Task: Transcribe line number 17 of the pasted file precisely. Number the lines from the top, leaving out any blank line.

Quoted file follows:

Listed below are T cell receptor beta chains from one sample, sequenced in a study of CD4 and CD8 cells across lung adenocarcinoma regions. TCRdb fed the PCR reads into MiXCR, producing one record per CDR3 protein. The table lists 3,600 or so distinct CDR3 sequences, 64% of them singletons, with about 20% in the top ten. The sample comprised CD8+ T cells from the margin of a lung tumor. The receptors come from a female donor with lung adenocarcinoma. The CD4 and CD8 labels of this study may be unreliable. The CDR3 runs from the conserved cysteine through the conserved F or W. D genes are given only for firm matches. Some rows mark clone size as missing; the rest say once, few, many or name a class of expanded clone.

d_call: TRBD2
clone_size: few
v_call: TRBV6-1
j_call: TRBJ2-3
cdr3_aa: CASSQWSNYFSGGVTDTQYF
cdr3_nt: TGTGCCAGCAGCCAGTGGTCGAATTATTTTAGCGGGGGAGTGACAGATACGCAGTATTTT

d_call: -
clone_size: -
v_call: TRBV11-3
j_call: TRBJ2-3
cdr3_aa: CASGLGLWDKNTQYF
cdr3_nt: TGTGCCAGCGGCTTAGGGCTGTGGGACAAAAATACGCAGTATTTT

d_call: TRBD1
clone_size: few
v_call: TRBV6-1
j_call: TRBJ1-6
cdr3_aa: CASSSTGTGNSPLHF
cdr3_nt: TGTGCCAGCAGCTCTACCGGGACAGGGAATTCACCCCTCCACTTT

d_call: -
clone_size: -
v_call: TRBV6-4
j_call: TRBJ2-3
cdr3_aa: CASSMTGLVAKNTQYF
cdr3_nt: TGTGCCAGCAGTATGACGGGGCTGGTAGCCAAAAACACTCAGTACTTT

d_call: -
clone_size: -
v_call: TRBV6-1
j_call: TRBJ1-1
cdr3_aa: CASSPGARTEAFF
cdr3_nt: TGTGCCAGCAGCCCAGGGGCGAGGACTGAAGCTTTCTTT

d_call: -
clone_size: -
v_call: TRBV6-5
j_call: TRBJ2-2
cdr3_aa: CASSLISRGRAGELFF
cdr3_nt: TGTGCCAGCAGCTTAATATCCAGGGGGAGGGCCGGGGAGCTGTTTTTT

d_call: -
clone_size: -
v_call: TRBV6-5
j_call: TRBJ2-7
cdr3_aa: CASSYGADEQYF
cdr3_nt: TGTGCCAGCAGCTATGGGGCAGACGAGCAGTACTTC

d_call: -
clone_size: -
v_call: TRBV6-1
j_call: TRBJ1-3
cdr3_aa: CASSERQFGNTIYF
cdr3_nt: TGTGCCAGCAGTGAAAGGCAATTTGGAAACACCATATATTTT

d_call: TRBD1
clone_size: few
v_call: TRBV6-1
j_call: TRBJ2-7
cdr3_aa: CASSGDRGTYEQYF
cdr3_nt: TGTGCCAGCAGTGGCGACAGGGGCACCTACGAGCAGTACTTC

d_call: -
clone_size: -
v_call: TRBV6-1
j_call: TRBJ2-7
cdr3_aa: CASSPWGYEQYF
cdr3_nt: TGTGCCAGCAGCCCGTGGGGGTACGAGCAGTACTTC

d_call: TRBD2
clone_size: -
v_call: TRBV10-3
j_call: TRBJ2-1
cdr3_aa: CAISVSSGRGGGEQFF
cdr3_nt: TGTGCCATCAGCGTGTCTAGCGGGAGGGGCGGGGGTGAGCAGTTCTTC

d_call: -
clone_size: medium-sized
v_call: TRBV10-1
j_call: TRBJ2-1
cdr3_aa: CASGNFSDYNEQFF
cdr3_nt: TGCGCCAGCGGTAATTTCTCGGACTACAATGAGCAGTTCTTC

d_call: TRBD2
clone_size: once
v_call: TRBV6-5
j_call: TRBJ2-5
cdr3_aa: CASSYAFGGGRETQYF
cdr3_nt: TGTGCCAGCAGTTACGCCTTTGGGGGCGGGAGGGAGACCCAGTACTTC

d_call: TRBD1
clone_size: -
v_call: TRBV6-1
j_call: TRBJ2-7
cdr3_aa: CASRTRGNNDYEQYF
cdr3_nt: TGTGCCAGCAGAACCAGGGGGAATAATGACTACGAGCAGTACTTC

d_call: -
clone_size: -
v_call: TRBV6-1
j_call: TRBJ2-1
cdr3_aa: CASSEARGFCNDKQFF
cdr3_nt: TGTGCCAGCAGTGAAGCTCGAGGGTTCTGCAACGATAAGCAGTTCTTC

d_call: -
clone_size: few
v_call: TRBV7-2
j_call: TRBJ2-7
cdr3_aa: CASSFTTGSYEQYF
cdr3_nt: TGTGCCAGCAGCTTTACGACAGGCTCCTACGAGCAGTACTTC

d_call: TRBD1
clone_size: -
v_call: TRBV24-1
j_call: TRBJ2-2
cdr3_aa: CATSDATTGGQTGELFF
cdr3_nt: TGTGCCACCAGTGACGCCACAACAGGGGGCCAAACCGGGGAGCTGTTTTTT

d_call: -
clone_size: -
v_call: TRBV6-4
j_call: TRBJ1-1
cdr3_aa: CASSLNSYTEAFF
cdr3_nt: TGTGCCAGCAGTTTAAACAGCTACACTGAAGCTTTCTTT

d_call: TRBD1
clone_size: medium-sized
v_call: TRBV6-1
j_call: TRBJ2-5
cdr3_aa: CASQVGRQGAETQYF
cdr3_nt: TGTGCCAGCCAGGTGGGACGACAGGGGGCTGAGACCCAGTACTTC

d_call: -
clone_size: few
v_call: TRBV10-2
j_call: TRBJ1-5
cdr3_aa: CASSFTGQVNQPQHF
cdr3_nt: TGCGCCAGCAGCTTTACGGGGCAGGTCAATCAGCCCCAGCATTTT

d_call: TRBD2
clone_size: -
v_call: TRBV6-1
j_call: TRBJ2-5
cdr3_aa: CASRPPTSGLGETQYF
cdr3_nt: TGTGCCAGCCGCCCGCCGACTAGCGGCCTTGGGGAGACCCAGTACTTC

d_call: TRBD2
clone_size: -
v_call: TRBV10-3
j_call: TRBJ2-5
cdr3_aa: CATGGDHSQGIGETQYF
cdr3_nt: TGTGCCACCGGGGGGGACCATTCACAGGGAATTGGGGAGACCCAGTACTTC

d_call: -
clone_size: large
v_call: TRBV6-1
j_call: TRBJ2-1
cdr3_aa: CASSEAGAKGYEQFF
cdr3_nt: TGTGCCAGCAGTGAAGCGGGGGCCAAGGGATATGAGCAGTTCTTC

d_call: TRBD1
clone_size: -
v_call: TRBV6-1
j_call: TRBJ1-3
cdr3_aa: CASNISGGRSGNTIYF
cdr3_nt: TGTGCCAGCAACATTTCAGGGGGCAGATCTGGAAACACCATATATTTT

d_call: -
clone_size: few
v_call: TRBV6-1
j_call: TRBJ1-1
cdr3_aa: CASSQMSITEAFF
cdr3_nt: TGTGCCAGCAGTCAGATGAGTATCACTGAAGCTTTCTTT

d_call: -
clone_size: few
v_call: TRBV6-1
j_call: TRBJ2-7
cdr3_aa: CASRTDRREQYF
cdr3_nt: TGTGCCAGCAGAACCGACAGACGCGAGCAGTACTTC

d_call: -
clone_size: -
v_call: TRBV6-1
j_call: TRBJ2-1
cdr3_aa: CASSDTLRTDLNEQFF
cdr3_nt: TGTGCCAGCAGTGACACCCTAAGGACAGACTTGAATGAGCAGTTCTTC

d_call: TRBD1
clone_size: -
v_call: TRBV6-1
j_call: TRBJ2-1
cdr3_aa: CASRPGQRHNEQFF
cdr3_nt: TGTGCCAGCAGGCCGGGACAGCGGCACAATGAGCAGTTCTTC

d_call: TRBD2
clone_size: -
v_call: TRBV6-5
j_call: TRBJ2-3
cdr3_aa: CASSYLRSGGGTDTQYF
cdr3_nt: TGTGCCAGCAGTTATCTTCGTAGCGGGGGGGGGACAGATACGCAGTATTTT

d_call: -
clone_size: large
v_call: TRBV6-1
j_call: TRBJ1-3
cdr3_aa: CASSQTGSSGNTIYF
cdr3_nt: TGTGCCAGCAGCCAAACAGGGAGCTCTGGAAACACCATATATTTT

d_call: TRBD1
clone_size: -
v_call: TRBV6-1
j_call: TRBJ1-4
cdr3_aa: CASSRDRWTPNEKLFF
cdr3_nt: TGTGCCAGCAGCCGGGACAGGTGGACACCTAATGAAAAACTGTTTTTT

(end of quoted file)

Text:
j_call: TRBJ1-6